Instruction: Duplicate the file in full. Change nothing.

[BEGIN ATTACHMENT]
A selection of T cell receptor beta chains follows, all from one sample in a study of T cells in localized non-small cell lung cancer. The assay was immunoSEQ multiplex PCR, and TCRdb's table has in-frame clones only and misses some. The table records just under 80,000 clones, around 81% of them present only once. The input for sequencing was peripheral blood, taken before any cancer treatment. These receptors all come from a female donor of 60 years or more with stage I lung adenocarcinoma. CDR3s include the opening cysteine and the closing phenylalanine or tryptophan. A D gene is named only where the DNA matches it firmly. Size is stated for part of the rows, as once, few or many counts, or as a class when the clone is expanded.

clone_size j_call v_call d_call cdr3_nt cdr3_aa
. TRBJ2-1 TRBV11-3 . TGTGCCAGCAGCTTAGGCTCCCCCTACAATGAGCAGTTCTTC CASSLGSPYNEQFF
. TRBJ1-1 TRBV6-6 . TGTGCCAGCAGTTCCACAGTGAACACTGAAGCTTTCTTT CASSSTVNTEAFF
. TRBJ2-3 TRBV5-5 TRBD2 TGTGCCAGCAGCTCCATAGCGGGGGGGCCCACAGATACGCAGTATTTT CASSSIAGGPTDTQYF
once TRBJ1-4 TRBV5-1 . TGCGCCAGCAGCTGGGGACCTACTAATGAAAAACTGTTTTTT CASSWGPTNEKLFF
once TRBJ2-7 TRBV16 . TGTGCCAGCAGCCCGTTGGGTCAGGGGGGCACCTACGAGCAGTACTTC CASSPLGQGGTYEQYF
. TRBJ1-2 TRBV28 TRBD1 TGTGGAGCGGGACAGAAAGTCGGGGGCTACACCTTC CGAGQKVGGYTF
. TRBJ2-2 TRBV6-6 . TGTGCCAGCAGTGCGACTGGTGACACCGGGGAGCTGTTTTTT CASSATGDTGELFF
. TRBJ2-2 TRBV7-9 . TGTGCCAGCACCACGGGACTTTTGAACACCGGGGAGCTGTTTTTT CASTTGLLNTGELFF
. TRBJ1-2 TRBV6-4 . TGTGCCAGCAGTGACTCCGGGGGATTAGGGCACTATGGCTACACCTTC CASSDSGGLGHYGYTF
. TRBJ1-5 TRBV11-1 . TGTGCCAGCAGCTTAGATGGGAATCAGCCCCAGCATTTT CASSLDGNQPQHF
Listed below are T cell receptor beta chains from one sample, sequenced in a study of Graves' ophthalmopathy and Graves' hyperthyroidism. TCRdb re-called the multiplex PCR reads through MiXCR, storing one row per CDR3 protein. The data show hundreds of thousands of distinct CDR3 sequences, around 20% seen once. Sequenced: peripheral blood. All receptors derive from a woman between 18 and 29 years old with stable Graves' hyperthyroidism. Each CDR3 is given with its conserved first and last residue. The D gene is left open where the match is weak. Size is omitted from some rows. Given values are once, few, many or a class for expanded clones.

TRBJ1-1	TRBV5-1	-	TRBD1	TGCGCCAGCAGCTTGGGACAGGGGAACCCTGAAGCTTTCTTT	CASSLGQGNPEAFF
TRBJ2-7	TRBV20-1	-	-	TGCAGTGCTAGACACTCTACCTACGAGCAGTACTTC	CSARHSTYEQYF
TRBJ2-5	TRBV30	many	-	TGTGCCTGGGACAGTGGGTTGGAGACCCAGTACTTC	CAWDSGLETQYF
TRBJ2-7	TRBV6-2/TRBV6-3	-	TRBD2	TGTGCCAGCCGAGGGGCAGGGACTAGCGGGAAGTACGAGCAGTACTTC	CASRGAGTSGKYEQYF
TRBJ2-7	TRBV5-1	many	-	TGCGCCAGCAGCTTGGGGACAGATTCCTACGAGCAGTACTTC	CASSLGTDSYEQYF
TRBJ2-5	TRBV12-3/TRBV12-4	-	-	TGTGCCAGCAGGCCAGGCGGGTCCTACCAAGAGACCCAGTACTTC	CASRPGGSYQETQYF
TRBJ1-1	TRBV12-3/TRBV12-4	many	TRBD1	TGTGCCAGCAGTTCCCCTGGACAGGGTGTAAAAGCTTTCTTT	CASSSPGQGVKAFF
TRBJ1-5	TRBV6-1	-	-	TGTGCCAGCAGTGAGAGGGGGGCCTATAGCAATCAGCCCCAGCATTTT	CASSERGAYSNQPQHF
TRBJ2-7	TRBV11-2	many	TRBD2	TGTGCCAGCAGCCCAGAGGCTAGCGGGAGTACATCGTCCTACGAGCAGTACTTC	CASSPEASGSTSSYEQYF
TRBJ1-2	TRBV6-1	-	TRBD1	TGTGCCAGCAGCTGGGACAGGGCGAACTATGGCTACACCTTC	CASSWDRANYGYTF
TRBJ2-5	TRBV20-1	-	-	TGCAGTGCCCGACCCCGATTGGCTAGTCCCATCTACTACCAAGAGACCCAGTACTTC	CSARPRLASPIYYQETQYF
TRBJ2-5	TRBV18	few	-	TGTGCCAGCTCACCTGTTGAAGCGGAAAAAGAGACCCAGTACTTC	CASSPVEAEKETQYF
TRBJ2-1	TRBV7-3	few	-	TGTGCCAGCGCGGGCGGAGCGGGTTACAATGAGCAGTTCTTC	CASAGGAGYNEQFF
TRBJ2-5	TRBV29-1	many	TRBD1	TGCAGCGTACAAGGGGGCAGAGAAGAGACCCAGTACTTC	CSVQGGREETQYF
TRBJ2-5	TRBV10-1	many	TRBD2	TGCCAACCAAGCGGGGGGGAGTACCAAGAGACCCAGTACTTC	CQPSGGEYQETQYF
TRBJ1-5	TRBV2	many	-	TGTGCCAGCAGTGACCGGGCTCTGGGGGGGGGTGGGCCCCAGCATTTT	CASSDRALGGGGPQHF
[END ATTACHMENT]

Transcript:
A selection of T cell receptor beta chains follows, all from one sample in a study of T cells in localized non-small cell lung cancer. The assay was immunoSEQ multiplex PCR, and TCRdb's table has in-frame clones only and misses some. The table records just under 80,000 clones, around 81% of them present only once. The input for sequencing was peripheral blood, taken before any cancer treatment. These receptors all come from a female donor of 60 years or more with stage I lung adenocarcinoma. CDR3s include the opening cysteine and the closing phenylalanine or tryptophan. A D gene is named only where the DNA matches it firmly. Size is stated for part of the rows, as once, few or many counts, or as a class when the clone is expanded.

clone_size j_call v_call d_call cdr3_nt cdr3_aa
. TRBJ2-1 TRBV11-3 . TGTGCCAGCAGCTTAGGCTCCCCCTACAATGAGCAGTTCTTC CASSLGSPYNEQFF
. TRBJ1-1 TRBV6-6 . TGTGCCAGCAGTTCCACAGTGAACACTGAAGCTTTCTTT CASSSTVNTEAFF
. TRBJ2-3 TRBV5-5 TRBD2 TGTGCCAGCAGCTCCATAGCGGGGGGGCCCACAGATACGCAGTATTTT CASSSIAGGPTDTQYF
once TRBJ1-4 TRBV5-1 . TGCGCCAGCAGCTGGGGACCTACTAATGAAAAACTGTTTTTT CASSWGPTNEKLFF
once TRBJ2-7 TRBV16 . TGTGCCAGCAGCCCGTTGGGTCAGGGGGGCACCTACGAGCAGTACTTC CASSPLGQGGTYEQYF
. TRBJ1-2 TRBV28 TRBD1 TGTGGAGCGGGACAGAAAGTCGGGGGCTACACCTTC CGAGQKVGGYTF
. TRBJ2-2 TRBV6-6 . TGTGCCAGCAGTGCGACTGGTGACACCGGGGAGCTGTTTTTT CASSATGDTGELFF
. TRBJ2-2 TRBV7-9 . TGTGCCAGCACCACGGGACTTTTGAACACCGGGGAGCTGTTTTTT CASTTGLLNTGELFF
. TRBJ1-2 TRBV6-4 . TGTGCCAGCAGTGACTCCGGGGGATTAGGGCACTATGGCTACACCTTC CASSDSGGLGHYGYTF
. TRBJ1-5 TRBV11-1 . TGTGCCAGCAGCTTAGATGGGAATCAGCCCCAGCATTTT CASSLDGNQPQHF
Listed below are T cell receptor beta chains from one sample, sequenced in a study of Graves' ophthalmopathy and Graves' hyperthyroidism. TCRdb re-called the multiplex PCR reads through MiXCR, storing one row per CDR3 protein. The data show hundreds of thousands of distinct CDR3 sequences, around 20% seen once. Sequenced: peripheral blood. All receptors derive from a woman between 18 and 29 years old with stable Graves' hyperthyroidism. Each CDR3 is given with its conserved first and last residue. The D gene is left open where the match is weak. Size is omitted from some rows. Given values are once, few, many or a class for expanded clones.

TRBJ1-1	TRBV5-1	-	TRBD1	TGCGCCAGCAGCTTGGGACAGGGGAACCCTGAAGCTTTCTTT	CASSLGQGNPEAFF
TRBJ2-7	TRBV20-1	-	-	TGCAGTGCTAGACACTCTACCTACGAGCAGTACTTC	CSARHSTYEQYF
TRBJ2-5	TRBV30	many	-	TGTGCCTGGGACAGTGGGTTGGAGACCCAGTACTTC	CAWDSGLETQYF
TRBJ2-7	TRBV6-2/TRBV6-3	-	TRBD2	TGTGCCAGCCGAGGGGCAGGGACTAGCGGGAAGTACGAGCAGTACTTC	CASRGAGTSGKYEQYF
TRBJ2-7	TRBV5-1	many	-	TGCGCCAGCAGCTTGGGGACAGATTCCTACGAGCAGTACTTC	CASSLGTDSYEQYF
TRBJ2-5	TRBV12-3/TRBV12-4	-	-	TGTGCCAGCAGGCCAGGCGGGTCCTACCAAGAGACCCAGTACTTC	CASRPGGSYQETQYF
TRBJ1-1	TRBV12-3/TRBV12-4	many	TRBD1	TGTGCCAGCAGTTCCCCTGGACAGGGTGTAAAAGCTTTCTTT	CASSSPGQGVKAFF
TRBJ1-5	TRBV6-1	-	-	TGTGCCAGCAGTGAGAGGGGGGCCTATAGCAATCAGCCCCAGCATTTT	CASSERGAYSNQPQHF
TRBJ2-7	TRBV11-2	many	TRBD2	TGTGCCAGCAGCCCAGAGGCTAGCGGGAGTACATCGTCCTACGAGCAGTACTTC	CASSPEASGSTSSYEQYF
TRBJ1-2	TRBV6-1	-	TRBD1	TGTGCCAGCAGCTGGGACAGGGCGAACTATGGCTACACCTTC	CASSWDRANYGYTF
TRBJ2-5	TRBV20-1	-	-	TGCAGTGCCCGACCCCGATTGGCTAGTCCCATCTACTACCAAGAGACCCAGTACTTC	CSARPRLASPIYYQETQYF
TRBJ2-5	TRBV18	few	-	TGTGCCAGCTCACCTGTTGAAGCGGAAAAAGAGACCCAGTACTTC	CASSPVEAEKETQYF
TRBJ2-1	TRBV7-3	few	-	TGTGCCAGCGCGGGCGGAGCGGGTTACAATGAGCAGTTCTTC	CASAGGAGYNEQFF
TRBJ2-5	TRBV29-1	many	TRBD1	TGCAGCGTACAAGGGGGCAGAGAAGAGACCCAGTACTTC	CSVQGGREETQYF
TRBJ2-5	TRBV10-1	many	TRBD2	TGCCAACCAAGCGGGGGGGAGTACCAAGAGACCCAGTACTTC	CQPSGGEYQETQYF
TRBJ1-5	TRBV2	many	-	TGTGCCAGCAGTGACCGGGCTCTGGGGGGGGGTGGGCCCCAGCATTTT	CASSDRALGGGGPQHF